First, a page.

Gold Bullion Bar Refineries In India Crippled by RBI Sanctions

India´s gold refining plants are facing closure following the shortage of imports into the country. Traditionally India is the highest grossing importer of gold bullion bars, but following government restrictions has not purchased any gold in the last two months. The shortfall is supply has decreased gold refining in India by a massive 75 per cent.

In January this year the Indian government raised taxes on gold and platinum imports to 10% and mandated that a minimum 20 per cent of imported gold to be made available to jewellery exporters. 

The Reserve Bank of India (RBI) then reduced the gold import tariffs a further two times, the latter in August which was cut from US$458 from US$461 per 10 grams . Subsequently there is a lack of supply of virgin gold.

As a result the entire precious metals industry in India is suffering from a supply and driving down prices of scrap metal. Despite September hailing the beginning of the wedding season in India which traditionally sees a huge boost in sales of gold, imports to the country fell by 6.7 tonnes – a massive comparison to the 69 tonnes shipped at the same time last year.

Falling gold prices threatens India gold trade

With global gold prices falling earlier this year, the price for scrap gold used for recycling was in short supply and subsequently crippled local supplies. Harmesh Arora writing for Business Standard commented, “Gold refineries are on the verge of closure due to non-availability of used jewelry.” Converting scrap metal into 24-carat gold at this point is a loss-making process and operations have declined to an all-time low.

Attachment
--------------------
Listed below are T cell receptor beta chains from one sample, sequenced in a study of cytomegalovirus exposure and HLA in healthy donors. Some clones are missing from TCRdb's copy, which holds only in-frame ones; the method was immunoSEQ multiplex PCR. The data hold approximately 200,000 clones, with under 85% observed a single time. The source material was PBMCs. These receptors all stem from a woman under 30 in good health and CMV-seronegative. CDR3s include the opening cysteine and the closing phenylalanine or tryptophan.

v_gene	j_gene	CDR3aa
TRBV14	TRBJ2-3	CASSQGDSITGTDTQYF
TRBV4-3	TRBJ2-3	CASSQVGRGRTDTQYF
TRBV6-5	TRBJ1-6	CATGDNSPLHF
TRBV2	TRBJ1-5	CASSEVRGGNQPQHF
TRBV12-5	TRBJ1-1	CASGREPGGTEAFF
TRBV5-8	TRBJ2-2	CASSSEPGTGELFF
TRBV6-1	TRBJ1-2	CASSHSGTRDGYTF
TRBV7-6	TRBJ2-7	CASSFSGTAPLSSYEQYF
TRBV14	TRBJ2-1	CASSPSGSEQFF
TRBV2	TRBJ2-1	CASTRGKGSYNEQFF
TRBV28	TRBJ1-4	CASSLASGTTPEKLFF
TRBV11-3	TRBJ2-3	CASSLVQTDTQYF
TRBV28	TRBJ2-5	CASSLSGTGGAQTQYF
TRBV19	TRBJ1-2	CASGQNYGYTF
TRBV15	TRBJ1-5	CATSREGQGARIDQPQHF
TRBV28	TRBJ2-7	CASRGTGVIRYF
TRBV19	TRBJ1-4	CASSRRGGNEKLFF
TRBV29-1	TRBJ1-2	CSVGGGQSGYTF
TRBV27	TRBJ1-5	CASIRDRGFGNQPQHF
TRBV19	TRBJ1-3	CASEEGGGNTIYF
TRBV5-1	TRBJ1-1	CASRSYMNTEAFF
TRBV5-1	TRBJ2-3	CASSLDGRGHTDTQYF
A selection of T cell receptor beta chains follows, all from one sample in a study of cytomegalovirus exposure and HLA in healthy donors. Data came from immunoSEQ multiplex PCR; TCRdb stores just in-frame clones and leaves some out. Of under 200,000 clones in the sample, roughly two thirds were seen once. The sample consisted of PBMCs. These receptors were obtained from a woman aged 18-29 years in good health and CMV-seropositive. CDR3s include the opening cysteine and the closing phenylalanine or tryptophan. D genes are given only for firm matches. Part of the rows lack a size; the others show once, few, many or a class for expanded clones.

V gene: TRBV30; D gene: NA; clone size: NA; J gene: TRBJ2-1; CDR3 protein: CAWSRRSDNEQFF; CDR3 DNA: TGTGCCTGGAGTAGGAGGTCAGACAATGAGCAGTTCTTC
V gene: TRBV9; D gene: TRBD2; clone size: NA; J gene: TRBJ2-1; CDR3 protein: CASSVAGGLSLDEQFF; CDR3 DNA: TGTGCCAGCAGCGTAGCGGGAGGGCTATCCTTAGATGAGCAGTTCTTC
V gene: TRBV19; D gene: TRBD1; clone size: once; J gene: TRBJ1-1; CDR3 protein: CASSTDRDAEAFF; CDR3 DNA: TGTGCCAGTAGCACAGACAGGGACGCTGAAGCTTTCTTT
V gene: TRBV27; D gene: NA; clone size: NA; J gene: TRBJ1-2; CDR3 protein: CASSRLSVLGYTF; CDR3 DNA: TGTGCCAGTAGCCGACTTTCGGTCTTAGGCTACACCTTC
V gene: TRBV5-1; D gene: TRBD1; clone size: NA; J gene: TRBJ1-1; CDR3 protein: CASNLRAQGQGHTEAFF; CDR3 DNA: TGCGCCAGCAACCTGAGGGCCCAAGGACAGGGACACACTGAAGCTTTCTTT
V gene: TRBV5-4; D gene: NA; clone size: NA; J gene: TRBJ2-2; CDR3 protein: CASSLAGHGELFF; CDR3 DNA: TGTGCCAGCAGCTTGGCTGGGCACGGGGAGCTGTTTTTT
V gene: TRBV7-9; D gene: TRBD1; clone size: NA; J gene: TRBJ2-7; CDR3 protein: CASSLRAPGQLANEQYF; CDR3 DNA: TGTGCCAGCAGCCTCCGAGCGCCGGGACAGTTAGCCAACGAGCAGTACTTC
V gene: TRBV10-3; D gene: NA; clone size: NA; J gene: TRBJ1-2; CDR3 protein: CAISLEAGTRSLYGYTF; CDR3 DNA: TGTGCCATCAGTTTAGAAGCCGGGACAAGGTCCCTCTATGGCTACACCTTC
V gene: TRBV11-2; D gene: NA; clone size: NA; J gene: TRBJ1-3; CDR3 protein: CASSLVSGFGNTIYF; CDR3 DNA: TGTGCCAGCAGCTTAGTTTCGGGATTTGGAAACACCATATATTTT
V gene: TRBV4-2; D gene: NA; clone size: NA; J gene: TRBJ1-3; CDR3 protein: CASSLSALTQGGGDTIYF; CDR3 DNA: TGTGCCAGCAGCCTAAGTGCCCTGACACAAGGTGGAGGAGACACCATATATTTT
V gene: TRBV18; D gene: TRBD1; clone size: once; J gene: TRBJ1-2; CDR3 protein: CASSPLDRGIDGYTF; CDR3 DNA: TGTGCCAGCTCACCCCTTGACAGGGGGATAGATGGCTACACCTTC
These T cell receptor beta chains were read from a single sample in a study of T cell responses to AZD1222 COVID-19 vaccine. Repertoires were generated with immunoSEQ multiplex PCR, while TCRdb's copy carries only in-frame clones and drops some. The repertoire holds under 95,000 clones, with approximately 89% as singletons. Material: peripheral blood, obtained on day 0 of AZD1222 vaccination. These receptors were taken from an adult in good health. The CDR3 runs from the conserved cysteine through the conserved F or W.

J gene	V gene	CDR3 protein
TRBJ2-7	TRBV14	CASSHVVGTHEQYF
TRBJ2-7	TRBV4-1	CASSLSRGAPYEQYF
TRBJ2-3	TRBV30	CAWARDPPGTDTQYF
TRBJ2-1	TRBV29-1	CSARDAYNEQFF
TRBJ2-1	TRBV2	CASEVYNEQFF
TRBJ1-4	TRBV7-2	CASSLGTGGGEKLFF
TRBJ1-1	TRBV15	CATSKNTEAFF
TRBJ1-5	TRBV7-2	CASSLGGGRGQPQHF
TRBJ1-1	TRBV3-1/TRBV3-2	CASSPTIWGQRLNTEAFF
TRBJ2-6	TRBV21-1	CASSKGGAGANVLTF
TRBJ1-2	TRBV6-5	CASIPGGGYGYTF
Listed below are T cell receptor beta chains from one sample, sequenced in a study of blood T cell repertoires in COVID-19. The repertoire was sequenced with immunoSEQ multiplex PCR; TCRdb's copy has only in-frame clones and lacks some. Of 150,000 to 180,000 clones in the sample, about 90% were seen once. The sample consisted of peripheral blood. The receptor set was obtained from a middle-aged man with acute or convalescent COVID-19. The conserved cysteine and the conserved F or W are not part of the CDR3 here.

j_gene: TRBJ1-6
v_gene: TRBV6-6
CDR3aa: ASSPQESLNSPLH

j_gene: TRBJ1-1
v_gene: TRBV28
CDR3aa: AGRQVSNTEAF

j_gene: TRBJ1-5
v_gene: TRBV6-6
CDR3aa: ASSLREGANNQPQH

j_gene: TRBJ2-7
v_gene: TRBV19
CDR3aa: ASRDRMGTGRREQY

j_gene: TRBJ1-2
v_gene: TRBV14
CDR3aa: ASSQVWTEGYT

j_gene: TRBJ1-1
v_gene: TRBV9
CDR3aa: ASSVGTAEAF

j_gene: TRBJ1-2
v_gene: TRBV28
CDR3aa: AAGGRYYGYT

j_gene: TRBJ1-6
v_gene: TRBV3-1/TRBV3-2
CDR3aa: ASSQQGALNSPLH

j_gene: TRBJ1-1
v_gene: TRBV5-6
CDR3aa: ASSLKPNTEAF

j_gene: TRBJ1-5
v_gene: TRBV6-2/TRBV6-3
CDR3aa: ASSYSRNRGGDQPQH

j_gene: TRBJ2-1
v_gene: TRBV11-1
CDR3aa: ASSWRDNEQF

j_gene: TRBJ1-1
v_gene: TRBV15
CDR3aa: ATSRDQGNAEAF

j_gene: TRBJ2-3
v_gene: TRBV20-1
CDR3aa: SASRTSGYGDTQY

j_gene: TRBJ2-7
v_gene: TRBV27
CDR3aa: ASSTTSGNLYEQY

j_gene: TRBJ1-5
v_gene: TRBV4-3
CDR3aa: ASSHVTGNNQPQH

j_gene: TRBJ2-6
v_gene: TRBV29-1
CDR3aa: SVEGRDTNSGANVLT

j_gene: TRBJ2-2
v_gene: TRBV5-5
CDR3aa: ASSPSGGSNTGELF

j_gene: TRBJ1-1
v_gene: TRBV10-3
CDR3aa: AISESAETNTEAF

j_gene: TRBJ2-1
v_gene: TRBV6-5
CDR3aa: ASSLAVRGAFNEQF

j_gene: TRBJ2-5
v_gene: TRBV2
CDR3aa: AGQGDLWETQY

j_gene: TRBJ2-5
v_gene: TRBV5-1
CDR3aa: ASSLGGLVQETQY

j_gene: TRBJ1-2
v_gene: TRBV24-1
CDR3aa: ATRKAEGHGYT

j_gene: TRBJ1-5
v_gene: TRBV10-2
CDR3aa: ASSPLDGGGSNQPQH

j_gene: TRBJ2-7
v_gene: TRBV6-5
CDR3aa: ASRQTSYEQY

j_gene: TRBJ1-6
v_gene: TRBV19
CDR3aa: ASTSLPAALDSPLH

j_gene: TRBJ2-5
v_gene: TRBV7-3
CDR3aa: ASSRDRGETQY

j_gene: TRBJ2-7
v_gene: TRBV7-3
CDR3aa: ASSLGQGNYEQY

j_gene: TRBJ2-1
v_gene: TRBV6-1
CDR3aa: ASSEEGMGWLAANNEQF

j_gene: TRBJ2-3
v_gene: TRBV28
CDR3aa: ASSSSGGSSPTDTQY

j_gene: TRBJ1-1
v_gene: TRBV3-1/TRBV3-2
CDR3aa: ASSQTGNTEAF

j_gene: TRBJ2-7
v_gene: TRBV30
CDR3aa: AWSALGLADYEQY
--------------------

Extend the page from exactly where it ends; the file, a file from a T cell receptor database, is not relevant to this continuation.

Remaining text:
Gold prices feel in the second quarter of the year after the announcement made by the US Federal Bank that they were planning to scale back its spending on Quantitative Easing. Although the two incidents appear isolated it appears to be very bad timing from the Indian government to impose one the biggest trades in the former British Colony.

Of course, the official reasoning for the Indian government putting a cap on gold imports was because they wanted to reduce the budget for precious metals so the government can look for alternative investment opportunities. According to French Investment bank and gold bullion dealers Natixis, “Indian authorities’ efforts to reduce the trade deficit are paying off.” Try telling that to the thousands of scrap metal dealers who are on the verge of losing their business!

India´s gold imports

Historically, India has thrived on its gold imports, but since the RBI´s sanctions thousands of employed workers are on the verge of losing their jobs. There is an outcry amongst dealers who say that banks are taking all the gold bullion for themselves as investment policies and not leaving sufficient quantities to make jewellery.

To make matters worse for jewelers, import duties on gold have been raised to 15%. As a result gold sales in India have been unusually slow for September and are 30 per cent lower than this time last year. Is the Reserve Bank of India and their government deliberately trying to cripple an industry?